Panhandle to America: Hardy credits local roots in Miss West Virginia win, looks to national victory
The Miss America Organization has been breaking down barriers for more than 95 years, advocating for women’s education. From the local to national levels, each contestant has been an inspiration to other young women aspiring to greatness.
This sentiment is especially true for Martinsburg native, and Shepherd University graduate, Tamia Hardy, who was recently crowned Miss West Virginia 2017.
According to Hardy, it is taking some time to adjust to her newfound recognition.
“It is so surreal. When I hear ‘Miss West Virginia Tamia Hardy,’ it hasn’t settled in yet. It has been a great experience already,” Hardy said.
However, Hardy’s honor comes with more than just a title, it also breaks a barrier in West Virginia’s history.
“I just think it’s great that other people who are different can look at me and say ‘she is different and she did it.’ I want to inspire people to do what they want,” Hardy said. “I’m the first black Miss West Virginia. I’m breaking stereotypes, and I hope it shows others that you don’t have to follow the status quo – no matter what society tells you.”
In preparing for Miss America, Hardy said she is excited to share her platform with the rest of the nation. Hardy’s platform is called “Stand up, don’t stand by,” which is an organization she first came across while attending Shepherd University.
“It is a group on Shepherd’s campus, that’s how I got involved. They work to educate people on ways to detect and prevent sexual assault. It is what I’ll be spreading awareness for,” Hardy said.
However, sharing her platform is not the only thing she is excited to promote through her influence as Miss West Virginia – and hopefully as Miss America.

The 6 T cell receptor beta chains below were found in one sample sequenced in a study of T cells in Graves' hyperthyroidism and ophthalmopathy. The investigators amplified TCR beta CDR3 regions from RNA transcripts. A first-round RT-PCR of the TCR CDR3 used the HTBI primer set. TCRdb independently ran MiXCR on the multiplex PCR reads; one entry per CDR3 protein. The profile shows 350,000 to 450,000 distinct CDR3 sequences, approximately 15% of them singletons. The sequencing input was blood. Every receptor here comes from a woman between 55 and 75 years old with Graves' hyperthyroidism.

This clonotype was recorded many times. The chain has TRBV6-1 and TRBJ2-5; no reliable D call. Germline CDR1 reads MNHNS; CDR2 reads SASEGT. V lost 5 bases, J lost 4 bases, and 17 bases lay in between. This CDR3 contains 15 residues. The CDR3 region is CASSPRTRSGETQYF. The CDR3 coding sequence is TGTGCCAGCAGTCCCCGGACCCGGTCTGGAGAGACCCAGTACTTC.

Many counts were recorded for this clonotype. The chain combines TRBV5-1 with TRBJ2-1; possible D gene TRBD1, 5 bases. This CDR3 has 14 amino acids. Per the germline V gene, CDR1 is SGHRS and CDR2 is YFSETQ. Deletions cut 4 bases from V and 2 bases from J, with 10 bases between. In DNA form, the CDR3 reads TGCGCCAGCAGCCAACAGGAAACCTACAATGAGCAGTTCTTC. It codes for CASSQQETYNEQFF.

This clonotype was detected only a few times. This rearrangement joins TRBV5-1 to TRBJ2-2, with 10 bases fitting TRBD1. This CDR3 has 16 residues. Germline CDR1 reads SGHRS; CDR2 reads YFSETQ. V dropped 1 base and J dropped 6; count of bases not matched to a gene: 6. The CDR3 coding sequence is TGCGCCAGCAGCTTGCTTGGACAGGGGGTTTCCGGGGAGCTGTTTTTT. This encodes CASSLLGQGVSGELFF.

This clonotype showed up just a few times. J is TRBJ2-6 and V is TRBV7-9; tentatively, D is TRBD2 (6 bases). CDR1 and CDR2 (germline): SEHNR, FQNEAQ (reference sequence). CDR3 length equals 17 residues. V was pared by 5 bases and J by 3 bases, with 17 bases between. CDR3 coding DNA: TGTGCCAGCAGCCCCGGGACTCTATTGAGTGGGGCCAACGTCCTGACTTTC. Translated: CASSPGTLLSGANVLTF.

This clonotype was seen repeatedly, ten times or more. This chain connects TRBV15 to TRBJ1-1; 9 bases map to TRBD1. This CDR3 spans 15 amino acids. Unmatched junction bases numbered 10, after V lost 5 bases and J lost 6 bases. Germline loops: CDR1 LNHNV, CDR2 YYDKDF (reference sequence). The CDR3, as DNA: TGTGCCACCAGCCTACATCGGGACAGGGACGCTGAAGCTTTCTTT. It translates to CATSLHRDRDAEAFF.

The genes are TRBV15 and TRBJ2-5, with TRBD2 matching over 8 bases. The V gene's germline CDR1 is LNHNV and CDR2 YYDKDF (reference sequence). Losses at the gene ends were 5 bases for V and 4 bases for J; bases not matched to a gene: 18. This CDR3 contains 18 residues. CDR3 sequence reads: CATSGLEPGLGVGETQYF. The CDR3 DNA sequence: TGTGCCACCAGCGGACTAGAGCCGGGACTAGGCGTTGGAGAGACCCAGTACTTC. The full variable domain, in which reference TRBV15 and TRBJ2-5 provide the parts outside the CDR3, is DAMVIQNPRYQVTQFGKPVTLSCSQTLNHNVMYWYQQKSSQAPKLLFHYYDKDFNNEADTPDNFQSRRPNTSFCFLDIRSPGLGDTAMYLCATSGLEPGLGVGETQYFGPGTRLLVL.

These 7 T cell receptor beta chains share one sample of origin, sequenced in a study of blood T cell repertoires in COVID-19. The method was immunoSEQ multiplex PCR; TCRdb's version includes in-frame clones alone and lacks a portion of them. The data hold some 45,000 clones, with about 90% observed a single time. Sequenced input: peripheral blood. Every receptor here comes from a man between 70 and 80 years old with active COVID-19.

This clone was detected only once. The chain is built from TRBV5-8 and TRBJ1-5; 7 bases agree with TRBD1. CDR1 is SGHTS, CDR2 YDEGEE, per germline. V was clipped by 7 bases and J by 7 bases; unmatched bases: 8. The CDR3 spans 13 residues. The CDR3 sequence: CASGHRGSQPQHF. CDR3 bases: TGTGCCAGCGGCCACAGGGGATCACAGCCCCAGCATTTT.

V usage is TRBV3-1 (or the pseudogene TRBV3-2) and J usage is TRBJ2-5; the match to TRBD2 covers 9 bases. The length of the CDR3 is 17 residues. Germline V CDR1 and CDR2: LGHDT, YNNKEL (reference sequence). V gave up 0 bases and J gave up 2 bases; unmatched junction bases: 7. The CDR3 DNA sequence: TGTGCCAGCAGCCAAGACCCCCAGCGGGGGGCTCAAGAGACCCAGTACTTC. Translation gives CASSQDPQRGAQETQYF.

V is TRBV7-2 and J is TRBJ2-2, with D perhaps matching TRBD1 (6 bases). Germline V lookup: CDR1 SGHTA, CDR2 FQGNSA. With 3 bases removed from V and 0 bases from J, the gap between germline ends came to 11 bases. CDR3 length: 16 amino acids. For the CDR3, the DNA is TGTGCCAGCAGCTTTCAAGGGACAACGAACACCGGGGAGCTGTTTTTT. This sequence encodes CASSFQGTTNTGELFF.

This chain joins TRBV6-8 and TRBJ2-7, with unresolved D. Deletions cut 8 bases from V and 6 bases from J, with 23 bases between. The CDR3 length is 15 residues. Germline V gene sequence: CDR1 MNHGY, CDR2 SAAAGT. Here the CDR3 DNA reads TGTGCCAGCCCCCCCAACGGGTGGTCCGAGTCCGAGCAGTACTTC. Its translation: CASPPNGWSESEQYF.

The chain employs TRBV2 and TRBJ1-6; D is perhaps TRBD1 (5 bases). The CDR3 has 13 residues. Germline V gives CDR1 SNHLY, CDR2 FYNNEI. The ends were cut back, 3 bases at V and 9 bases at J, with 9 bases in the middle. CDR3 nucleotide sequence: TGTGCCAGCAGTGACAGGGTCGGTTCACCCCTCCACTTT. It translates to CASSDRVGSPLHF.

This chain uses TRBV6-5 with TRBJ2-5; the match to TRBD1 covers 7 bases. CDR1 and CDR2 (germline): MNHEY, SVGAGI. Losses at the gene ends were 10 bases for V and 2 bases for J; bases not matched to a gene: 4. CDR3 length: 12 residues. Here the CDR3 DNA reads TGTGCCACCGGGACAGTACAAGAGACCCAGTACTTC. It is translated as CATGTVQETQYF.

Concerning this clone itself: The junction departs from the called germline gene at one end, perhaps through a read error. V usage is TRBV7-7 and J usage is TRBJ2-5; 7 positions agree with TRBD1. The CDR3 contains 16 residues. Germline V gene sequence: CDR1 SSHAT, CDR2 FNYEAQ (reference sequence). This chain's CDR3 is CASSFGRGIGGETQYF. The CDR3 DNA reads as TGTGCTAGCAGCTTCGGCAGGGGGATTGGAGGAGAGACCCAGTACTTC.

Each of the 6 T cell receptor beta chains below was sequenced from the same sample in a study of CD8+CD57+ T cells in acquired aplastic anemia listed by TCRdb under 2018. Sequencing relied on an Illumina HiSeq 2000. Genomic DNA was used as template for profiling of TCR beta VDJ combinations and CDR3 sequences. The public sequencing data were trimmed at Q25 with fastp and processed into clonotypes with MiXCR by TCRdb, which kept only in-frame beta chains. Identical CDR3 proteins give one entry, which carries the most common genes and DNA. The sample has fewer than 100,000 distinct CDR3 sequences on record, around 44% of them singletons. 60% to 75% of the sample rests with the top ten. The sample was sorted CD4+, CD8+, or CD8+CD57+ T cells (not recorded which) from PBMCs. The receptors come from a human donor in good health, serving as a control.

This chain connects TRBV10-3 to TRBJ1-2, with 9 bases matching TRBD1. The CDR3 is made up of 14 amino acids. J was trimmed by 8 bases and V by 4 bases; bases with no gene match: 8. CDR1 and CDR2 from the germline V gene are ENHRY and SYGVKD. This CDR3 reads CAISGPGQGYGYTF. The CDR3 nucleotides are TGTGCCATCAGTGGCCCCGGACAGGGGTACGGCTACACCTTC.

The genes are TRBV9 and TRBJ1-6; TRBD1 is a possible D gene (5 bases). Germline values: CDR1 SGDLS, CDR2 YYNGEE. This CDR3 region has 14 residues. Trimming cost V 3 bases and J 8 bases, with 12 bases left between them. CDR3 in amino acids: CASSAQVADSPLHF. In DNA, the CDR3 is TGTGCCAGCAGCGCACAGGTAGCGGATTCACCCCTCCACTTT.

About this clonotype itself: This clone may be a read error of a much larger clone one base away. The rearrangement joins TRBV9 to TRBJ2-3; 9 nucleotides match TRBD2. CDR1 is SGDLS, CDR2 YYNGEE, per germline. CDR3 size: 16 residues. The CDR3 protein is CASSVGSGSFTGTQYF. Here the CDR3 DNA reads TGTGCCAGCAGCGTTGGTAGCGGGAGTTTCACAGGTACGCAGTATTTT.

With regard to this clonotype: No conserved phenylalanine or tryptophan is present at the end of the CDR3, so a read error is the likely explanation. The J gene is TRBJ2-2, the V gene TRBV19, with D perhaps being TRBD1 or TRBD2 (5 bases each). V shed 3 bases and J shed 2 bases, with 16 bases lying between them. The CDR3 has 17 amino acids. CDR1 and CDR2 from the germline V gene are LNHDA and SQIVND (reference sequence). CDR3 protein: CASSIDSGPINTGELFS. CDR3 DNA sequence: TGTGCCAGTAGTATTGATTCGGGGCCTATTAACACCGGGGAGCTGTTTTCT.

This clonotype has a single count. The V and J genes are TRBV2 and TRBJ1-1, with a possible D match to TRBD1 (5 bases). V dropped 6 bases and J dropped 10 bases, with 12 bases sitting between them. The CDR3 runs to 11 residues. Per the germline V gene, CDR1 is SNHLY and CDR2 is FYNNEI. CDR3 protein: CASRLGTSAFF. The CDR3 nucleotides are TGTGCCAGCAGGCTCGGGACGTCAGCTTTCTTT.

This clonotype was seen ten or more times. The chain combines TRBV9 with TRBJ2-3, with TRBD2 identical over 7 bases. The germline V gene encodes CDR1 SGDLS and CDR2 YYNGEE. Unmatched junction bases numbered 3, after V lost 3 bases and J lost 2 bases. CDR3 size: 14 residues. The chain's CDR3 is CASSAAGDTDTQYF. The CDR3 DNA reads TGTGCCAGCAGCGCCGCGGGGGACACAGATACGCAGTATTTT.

“Other than promoting my platform and this great state, I’m excited to get to travel the state and go to areas I’ve never been before,” Hardy said. “I want to give back to the community and help the state that has made me who I am. It will be an amazing opportunity to do community service all over the state.”
While Hardy will be afforded the opportunity to serve her state, she said staying true to her hometown is dear to her heart.
“I was born and raised in Martinsburg and I am really grateful to have the love and support from this area. To not just represent West Virginia, but our area,” Hardy said. “(Martinsburg) is a small town compared to other places in America. We have to get these small towns known.”
According to Hardy, her talent in the competition will afford another opportunity to bring attention to the Eastern Panhandle.
“I did contemporary dance for Miss West Virginia, but I don’t know what dance style I’m going to do yet for Miss America,” Hardy said. “I dance at Extreme Dance in Martinsburg – they are my extended family. Their support has been great.”
While Miss America has encouraged girls of all races, religions and socio-economic backgrounds to strive for greatness, self-confidence can still hold many young women back from competing. Hardy said that, regardless of the situation a young woman might find herself in, she can always work toward greatness – in whatever form that takes.
“I didn’t expect to win or lose, I was just going to try my best and that’s all the best I could ask for. People should try their absolute best, and whatever the outcome is, the experience will be great,” Hardy said.
However, win or lose, Hardy said there is a bigger motivation for taking the stage.
“Every time I go out on stage, I continue to pray for God to have me perform and to let His light shine through me. I give all the praise, honor and glory to Him,” Hardy said. “His will for me will come, if I trust in Him and have faith, everything is going to be OK.”
Whether she comes how with the Miss America crown or not, Hardy is sure to make the state of West Virginia – and the Eastern Panhandle – proud.
“I’m so grateful to have this opportunity. I can’t wait to represent West Virginia on that stage, and afterwards,” Hardy concluded.
The 2018 Miss America Competition will broadcast live from Atlantic City, New Jersey, on Sunday, Sept. 10 at 9 p.m. on ABC.